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J Am Diet Assoc. 2010 Nov;110(11):1712-7. doi: 10.1016/j.jada.2010.08.004.

Early effects of the federally mandated Local Wellness Policy on school nutrition environments appear modest in Colorado's rural, low-income elementary schools.

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  • 1Department of Community and Behavioral Health, Rocky Mountain Prevention Research Center, Colorado School of Public Health, University of Colorado Denver, 13001 E 17th Pl, Campus Box C-245, Aurora, CO 80045, USA.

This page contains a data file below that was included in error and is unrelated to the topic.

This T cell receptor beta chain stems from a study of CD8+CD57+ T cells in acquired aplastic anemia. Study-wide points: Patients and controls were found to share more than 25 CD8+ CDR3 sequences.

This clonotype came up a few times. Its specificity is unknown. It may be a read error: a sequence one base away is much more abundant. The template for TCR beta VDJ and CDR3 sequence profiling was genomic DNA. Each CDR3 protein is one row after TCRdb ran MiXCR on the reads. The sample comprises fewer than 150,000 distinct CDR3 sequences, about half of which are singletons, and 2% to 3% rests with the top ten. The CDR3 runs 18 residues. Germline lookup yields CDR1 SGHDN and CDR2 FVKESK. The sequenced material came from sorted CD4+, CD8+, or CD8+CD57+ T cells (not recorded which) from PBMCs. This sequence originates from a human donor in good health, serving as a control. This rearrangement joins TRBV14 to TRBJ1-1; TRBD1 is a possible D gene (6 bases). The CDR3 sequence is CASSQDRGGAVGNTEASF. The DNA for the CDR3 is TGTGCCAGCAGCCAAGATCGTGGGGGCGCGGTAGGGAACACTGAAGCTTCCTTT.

To increase opportunities for healthy eating and physical activity, US school districts participating in the National School Lunch Program were required to create a Local Wellness Policy (LWP) by June 2006. The What's Working project described the initial influence of this mandate on nutrition environments and policies. In 2005 and 2007 (before and after the mandate went into effect), a survey about school features related to nutrition and physical activity was sent to a random sample of 45 low-income, rural elementary foodservice managers and principals. Schools averaged 204 students, 27% Hispanic. Districts' LWPs were coded for strength and comprehensiveness. In addition, key informant interviews were conducted with foodservice managers almost 2 years after the LWP went into effect. Three improvements were observed: increases in the percent of schools with policies stipulating predominantly healthy items be offered in classroom parties (21.4% in 2005 vs 48.7% in 2007), daily fresh fruit offerings in the lunchroom (0.80 choices in 2005 vs 1.15 choices in 2007), and the percent of schools using skinless poultry (27% in 2005 vs 59% in 2007). LWPs were weakly worded and rarely addressed energy content. Nutrition guideline elements most commonly addressed included vending machines, school stores, and à la carte food offerings. Seveny-three percent of foodservice managers were familiar with their district's LWP but did not perceive it changed lunchroom practices. Although LWPs offer a framework to support opportunities for healthy eating, few evidence-based practices were implemented as a direct result of the mandate. Schools need more information about evidence-based practices, as well as technical and financial assistance for implementation.

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